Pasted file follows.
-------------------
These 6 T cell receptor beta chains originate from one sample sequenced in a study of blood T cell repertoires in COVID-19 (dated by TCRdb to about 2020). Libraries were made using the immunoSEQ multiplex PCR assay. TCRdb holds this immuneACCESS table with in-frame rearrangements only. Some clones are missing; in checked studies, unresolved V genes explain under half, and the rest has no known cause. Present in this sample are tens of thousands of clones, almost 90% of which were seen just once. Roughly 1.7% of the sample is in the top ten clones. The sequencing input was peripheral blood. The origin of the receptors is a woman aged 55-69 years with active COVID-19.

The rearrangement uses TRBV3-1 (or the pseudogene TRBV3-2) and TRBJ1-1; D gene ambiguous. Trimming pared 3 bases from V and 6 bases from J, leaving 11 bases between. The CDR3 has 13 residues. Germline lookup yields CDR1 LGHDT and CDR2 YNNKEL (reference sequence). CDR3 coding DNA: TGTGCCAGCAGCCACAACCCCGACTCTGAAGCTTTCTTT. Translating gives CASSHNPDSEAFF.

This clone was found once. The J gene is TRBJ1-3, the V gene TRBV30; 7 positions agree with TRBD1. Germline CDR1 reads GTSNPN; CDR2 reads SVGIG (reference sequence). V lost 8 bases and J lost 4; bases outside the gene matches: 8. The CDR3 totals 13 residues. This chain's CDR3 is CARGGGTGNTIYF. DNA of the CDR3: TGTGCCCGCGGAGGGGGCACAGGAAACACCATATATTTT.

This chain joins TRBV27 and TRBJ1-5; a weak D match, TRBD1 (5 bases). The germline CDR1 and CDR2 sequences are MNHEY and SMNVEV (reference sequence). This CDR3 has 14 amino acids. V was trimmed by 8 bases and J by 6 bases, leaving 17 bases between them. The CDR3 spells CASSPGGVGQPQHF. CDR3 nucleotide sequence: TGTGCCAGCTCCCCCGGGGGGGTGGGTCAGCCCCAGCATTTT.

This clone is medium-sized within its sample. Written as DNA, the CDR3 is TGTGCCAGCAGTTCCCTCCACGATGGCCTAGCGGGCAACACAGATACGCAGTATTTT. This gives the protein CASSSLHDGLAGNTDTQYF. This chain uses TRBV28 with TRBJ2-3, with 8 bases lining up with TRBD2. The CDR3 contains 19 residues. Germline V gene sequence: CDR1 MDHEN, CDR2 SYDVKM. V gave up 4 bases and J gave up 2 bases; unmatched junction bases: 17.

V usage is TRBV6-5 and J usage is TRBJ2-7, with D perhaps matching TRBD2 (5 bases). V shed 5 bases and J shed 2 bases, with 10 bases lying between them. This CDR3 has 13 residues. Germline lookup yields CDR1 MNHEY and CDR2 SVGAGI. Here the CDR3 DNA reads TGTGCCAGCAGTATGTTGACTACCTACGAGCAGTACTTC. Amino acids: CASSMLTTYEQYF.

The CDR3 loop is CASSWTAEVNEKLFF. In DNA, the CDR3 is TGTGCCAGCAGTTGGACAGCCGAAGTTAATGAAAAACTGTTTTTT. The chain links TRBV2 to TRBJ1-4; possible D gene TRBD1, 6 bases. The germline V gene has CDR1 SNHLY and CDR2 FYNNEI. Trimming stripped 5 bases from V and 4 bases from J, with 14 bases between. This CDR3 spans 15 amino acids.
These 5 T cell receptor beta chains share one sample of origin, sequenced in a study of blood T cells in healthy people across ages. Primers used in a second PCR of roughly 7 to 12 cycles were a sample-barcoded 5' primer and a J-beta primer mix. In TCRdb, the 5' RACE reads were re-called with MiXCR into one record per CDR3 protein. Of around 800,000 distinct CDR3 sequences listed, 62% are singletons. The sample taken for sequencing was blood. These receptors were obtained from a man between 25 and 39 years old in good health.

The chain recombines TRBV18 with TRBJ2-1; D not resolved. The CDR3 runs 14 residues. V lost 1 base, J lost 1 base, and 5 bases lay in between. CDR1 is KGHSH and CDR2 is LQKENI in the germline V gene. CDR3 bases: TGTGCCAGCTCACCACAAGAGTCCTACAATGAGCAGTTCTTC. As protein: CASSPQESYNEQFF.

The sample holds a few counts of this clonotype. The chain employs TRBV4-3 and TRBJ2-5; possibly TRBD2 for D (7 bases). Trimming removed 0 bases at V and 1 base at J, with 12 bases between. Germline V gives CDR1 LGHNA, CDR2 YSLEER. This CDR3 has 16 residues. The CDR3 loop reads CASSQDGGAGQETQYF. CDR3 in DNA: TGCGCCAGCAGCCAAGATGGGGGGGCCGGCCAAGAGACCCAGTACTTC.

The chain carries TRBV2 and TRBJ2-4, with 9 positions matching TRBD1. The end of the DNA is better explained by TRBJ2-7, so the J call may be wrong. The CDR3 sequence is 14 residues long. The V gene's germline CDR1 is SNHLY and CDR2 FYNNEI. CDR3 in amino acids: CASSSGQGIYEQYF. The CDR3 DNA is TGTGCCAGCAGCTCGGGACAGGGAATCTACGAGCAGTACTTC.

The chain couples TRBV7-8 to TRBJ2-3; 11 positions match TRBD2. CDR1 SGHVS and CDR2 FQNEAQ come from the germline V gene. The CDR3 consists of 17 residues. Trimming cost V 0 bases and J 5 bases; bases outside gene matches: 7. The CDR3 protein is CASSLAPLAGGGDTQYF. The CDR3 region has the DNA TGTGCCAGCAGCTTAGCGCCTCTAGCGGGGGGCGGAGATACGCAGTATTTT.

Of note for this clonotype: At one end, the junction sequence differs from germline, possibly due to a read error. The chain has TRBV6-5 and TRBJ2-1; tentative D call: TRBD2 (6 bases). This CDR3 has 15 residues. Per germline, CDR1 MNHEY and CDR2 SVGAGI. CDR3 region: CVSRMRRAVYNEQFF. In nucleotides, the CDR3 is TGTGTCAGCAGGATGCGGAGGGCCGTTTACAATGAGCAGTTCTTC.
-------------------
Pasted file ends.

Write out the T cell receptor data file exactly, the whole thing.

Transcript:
These 6 T cell receptor beta chains originate from one sample sequenced in a study of blood T cell repertoires in COVID-19 (dated by TCRdb to about 2020). Libraries were made using the immunoSEQ multiplex PCR assay. TCRdb holds this immuneACCESS table with in-frame rearrangements only. Some clones are missing; in checked studies, unresolved V genes explain under half, and the rest has no known cause. Present in this sample are tens of thousands of clones, almost 90% of which were seen just once. Roughly 1.7% of the sample is in the top ten clones. The sequencing input was peripheral blood. The origin of the receptors is a woman aged 55-69 years with active COVID-19.

The rearrangement uses TRBV3-1 (or the pseudogene TRBV3-2) and TRBJ1-1; D gene ambiguous. Trimming pared 3 bases from V and 6 bases from J, leaving 11 bases between. The CDR3 has 13 residues. Germline lookup yields CDR1 LGHDT and CDR2 YNNKEL (reference sequence). CDR3 coding DNA: TGTGCCAGCAGCCACAACCCCGACTCTGAAGCTTTCTTT. Translating gives CASSHNPDSEAFF.

This clone was found once. The J gene is TRBJ1-3, the V gene TRBV30; 7 positions agree with TRBD1. Germline CDR1 reads GTSNPN; CDR2 reads SVGIG (reference sequence). V lost 8 bases and J lost 4; bases outside the gene matches: 8. The CDR3 totals 13 residues. This chain's CDR3 is CARGGGTGNTIYF. DNA of the CDR3: TGTGCCCGCGGAGGGGGCACAGGAAACACCATATATTTT.

This chain joins TRBV27 and TRBJ1-5; a weak D match, TRBD1 (5 bases). The germline CDR1 and CDR2 sequences are MNHEY and SMNVEV (reference sequence). This CDR3 has 14 amino acids. V was trimmed by 8 bases and J by 6 bases, leaving 17 bases between them. The CDR3 spells CASSPGGVGQPQHF. CDR3 nucleotide sequence: TGTGCCAGCTCCCCCGGGGGGGTGGGTCAGCCCCAGCATTTT.

This clone is medium-sized within its sample. Written as DNA, the CDR3 is TGTGCCAGCAGTTCCCTCCACGATGGCCTAGCGGGCAACACAGATACGCAGTATTTT. This gives the protein CASSSLHDGLAGNTDTQYF. This chain uses TRBV28 with TRBJ2-3, with 8 bases lining up with TRBD2. The CDR3 contains 19 residues. Germline V gene sequence: CDR1 MDHEN, CDR2 SYDVKM. V gave up 4 bases and J gave up 2 bases; unmatched junction bases: 17.

V usage is TRBV6-5 and J usage is TRBJ2-7, with D perhaps matching TRBD2 (5 bases). V shed 5 bases and J shed 2 bases, with 10 bases lying between them. This CDR3 has 13 residues. Germline lookup yields CDR1 MNHEY and CDR2 SVGAGI. Here the CDR3 DNA reads TGTGCCAGCAGTATGTTGACTACCTACGAGCAGTACTTC. Amino acids: CASSMLTTYEQYF.

The CDR3 loop is CASSWTAEVNEKLFF. In DNA, the CDR3 is TGTGCCAGCAGTTGGACAGCCGAAGTTAATGAAAAACTGTTTTTT. The chain links TRBV2 to TRBJ1-4; possible D gene TRBD1, 6 bases. The germline V gene has CDR1 SNHLY and CDR2 FYNNEI. Trimming stripped 5 bases from V and 4 bases from J, with 14 bases between. This CDR3 spans 15 amino acids.
These 5 T cell receptor beta chains share one sample of origin, sequenced in a study of blood T cells in healthy people across ages. Primers used in a second PCR of roughly 7 to 12 cycles were a sample-barcoded 5' primer and a J-beta primer mix. In TCRdb, the 5' RACE reads were re-called with MiXCR into one record per CDR3 protein. Of around 800,000 distinct CDR3 sequences listed, 62% are singletons. The sample taken for sequencing was blood. These receptors were obtained from a man between 25 and 39 years old in good health.

The chain recombines TRBV18 with TRBJ2-1; D not resolved. The CDR3 runs 14 residues. V lost 1 base, J lost 1 base, and 5 bases lay in between. CDR1 is KGHSH and CDR2 is LQKENI in the germline V gene. CDR3 bases: TGTGCCAGCTCACCACAAGAGTCCTACAATGAGCAGTTCTTC. As protein: CASSPQESYNEQFF.

The sample holds a few counts of this clonotype. The chain employs TRBV4-3 and TRBJ2-5; possibly TRBD2 for D (7 bases). Trimming removed 0 bases at V and 1 base at J, with 12 bases between. Germline V gives CDR1 LGHNA, CDR2 YSLEER. This CDR3 has 16 residues. The CDR3 loop reads CASSQDGGAGQETQYF. CDR3 in DNA: TGCGCCAGCAGCCAAGATGGGGGGGCCGGCCAAGAGACCCAGTACTTC.

The chain carries TRBV2 and TRBJ2-4, with 9 positions matching TRBD1. The end of the DNA is better explained by TRBJ2-7, so the J call may be wrong. The CDR3 sequence is 14 residues long. The V gene's germline CDR1 is SNHLY and CDR2 FYNNEI. CDR3 in amino acids: CASSSGQGIYEQYF. The CDR3 DNA is TGTGCCAGCAGCTCGGGACAGGGAATCTACGAGCAGTACTTC.

The chain couples TRBV7-8 to TRBJ2-3; 11 positions match TRBD2. CDR1 SGHVS and CDR2 FQNEAQ come from the germline V gene. The CDR3 consists of 17 residues. Trimming cost V 0 bases and J 5 bases; bases outside gene matches: 7. The CDR3 protein is CASSLAPLAGGGDTQYF. The CDR3 region has the DNA TGTGCCAGCAGCTTAGCGCCTCTAGCGGGGGGCGGAGATACGCAGTATTTT.

Of note for this clonotype: At one end, the junction sequence differs from germline, possibly due to a read error. The chain has TRBV6-5 and TRBJ2-1; tentative D call: TRBD2 (6 bases). This CDR3 has 15 residues. Per germline, CDR1 MNHEY and CDR2 SVGAGI. CDR3 region: CVSRMRRAVYNEQFF. In nucleotides, the CDR3 is TGTGTCAGCAGGATGCGGAGGGCCGTTTACAATGAGCAGTTCTTC.